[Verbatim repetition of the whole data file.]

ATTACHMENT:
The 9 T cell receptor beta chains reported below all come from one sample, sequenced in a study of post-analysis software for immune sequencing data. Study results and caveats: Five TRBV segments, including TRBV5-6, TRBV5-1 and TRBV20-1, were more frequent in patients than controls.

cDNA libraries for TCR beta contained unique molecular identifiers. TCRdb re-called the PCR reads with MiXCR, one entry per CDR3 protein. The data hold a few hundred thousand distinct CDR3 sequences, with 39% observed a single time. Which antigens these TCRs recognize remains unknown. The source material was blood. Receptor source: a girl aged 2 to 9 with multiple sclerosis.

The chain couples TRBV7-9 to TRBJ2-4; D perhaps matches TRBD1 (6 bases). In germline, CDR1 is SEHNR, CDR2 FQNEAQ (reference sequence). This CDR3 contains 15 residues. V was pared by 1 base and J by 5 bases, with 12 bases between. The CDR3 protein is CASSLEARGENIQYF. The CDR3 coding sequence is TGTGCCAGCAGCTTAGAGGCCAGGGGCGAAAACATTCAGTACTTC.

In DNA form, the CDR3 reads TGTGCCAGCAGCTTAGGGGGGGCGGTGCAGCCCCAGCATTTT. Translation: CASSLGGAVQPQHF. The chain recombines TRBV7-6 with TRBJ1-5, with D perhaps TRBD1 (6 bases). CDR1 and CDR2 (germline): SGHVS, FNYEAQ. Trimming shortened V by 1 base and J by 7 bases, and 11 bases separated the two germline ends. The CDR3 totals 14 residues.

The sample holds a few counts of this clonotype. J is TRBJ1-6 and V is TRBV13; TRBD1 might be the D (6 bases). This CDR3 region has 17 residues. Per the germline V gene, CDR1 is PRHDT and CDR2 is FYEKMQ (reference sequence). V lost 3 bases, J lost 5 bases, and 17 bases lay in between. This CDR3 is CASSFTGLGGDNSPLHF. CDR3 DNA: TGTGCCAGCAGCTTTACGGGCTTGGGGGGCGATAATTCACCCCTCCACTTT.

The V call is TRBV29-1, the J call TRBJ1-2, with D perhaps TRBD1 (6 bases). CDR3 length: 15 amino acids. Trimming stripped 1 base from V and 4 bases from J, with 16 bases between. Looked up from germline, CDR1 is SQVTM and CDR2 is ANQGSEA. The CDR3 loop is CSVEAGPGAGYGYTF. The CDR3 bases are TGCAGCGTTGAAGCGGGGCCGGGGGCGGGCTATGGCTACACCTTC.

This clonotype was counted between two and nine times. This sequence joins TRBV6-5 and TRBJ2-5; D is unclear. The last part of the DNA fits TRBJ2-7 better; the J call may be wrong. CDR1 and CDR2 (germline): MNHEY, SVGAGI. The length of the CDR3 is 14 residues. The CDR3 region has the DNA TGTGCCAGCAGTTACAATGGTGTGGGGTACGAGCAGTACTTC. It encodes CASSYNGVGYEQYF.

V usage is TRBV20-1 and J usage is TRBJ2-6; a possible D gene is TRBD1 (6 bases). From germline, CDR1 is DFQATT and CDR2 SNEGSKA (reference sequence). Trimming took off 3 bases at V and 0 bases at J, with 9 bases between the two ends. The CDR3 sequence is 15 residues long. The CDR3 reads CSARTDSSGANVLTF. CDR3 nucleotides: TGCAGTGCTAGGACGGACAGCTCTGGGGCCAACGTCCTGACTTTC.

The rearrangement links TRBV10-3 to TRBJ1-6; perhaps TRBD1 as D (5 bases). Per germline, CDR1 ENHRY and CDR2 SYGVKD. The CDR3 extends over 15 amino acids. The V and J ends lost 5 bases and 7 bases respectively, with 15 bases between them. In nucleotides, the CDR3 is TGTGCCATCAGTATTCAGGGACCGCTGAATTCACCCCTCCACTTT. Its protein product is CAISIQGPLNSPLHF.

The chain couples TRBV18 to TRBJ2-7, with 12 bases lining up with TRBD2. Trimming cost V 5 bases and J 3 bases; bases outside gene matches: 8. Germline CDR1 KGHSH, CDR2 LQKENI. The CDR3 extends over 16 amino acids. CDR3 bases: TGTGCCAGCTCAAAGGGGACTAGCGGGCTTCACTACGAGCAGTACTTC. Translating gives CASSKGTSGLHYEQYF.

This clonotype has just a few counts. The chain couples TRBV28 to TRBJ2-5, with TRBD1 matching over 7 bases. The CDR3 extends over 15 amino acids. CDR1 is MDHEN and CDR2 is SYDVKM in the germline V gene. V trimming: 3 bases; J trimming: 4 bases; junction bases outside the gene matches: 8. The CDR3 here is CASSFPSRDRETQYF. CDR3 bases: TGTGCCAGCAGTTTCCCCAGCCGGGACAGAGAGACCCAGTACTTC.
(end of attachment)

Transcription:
The 9 T cell receptor beta chains reported below all come from one sample, sequenced in a study of post-analysis software for immune sequencing data. Study results and caveats: Five TRBV segments, including TRBV5-6, TRBV5-1 and TRBV20-1, were more frequent in patients than controls.

cDNA libraries for TCR beta contained unique molecular identifiers. TCRdb re-called the PCR reads with MiXCR, one entry per CDR3 protein. The data hold a few hundred thousand distinct CDR3 sequences, with 39% observed a single time. Which antigens these TCRs recognize remains unknown. The source material was blood. Receptor source: a girl aged 2 to 9 with multiple sclerosis.

The chain couples TRBV7-9 to TRBJ2-4; D perhaps matches TRBD1 (6 bases). In germline, CDR1 is SEHNR, CDR2 FQNEAQ (reference sequence). This CDR3 contains 15 residues. V was pared by 1 base and J by 5 bases, with 12 bases between. The CDR3 protein is CASSLEARGENIQYF. The CDR3 coding sequence is TGTGCCAGCAGCTTAGAGGCCAGGGGCGAAAACATTCAGTACTTC.

In DNA form, the CDR3 reads TGTGCCAGCAGCTTAGGGGGGGCGGTGCAGCCCCAGCATTTT. Translation: CASSLGGAVQPQHF. The chain recombines TRBV7-6 with TRBJ1-5, with D perhaps TRBD1 (6 bases). CDR1 and CDR2 (germline): SGHVS, FNYEAQ. Trimming shortened V by 1 base and J by 7 bases, and 11 bases separated the two germline ends. The CDR3 totals 14 residues.

The sample holds a few counts of this clonotype. J is TRBJ1-6 and V is TRBV13; TRBD1 might be the D (6 bases). This CDR3 region has 17 residues. Per the germline V gene, CDR1 is PRHDT and CDR2 is FYEKMQ (reference sequence). V lost 3 bases, J lost 5 bases, and 17 bases lay in between. This CDR3 is CASSFTGLGGDNSPLHF. CDR3 DNA: TGTGCCAGCAGCTTTACGGGCTTGGGGGGCGATAATTCACCCCTCCACTTT.

The V call is TRBV29-1, the J call TRBJ1-2, with D perhaps TRBD1 (6 bases). CDR3 length: 15 amino acids. Trimming stripped 1 base from V and 4 bases from J, with 16 bases between. Looked up from germline, CDR1 is SQVTM and CDR2 is ANQGSEA. The CDR3 loop is CSVEAGPGAGYGYTF. The CDR3 bases are TGCAGCGTTGAAGCGGGGCCGGGGGCGGGCTATGGCTACACCTTC.

This clonotype was counted between two and nine times. This sequence joins TRBV6-5 and TRBJ2-5; D is unclear. The last part of the DNA fits TRBJ2-7 better; the J call may be wrong. CDR1 and CDR2 (germline): MNHEY, SVGAGI. The length of the CDR3 is 14 residues. The CDR3 region has the DNA TGTGCCAGCAGTTACAATGGTGTGGGGTACGAGCAGTACTTC. It encodes CASSYNGVGYEQYF.

V usage is TRBV20-1 and J usage is TRBJ2-6; a possible D gene is TRBD1 (6 bases). From germline, CDR1 is DFQATT and CDR2 SNEGSKA (reference sequence). Trimming took off 3 bases at V and 0 bases at J, with 9 bases between the two ends. The CDR3 sequence is 15 residues long. The CDR3 reads CSARTDSSGANVLTF. CDR3 nucleotides: TGCAGTGCTAGGACGGACAGCTCTGGGGCCAACGTCCTGACTTTC.

The rearrangement links TRBV10-3 to TRBJ1-6; perhaps TRBD1 as D (5 bases). Per germline, CDR1 ENHRY and CDR2 SYGVKD. The CDR3 extends over 15 amino acids. The V and J ends lost 5 bases and 7 bases respectively, with 15 bases between them. In nucleotides, the CDR3 is TGTGCCATCAGTATTCAGGGACCGCTGAATTCACCCCTCCACTTT. Its protein product is CAISIQGPLNSPLHF.

The chain couples TRBV18 to TRBJ2-7, with 12 bases lining up with TRBD2. Trimming cost V 5 bases and J 3 bases; bases outside gene matches: 8. Germline CDR1 KGHSH, CDR2 LQKENI. The CDR3 extends over 16 amino acids. CDR3 bases: TGTGCCAGCTCAAAGGGGACTAGCGGGCTTCACTACGAGCAGTACTTC. Translating gives CASSKGTSGLHYEQYF.

This clonotype has just a few counts. The chain couples TRBV28 to TRBJ2-5, with TRBD1 matching over 7 bases. The CDR3 extends over 15 amino acids. CDR1 is MDHEN and CDR2 is SYDVKM in the germline V gene. V trimming: 3 bases; J trimming: 4 bases; junction bases outside the gene matches: 8. The CDR3 here is CASSFPSRDRETQYF. CDR3 bases: TGTGCCAGCAGTTTCCCCAGCCGGGACAGAGAGACCCAGTACTTC.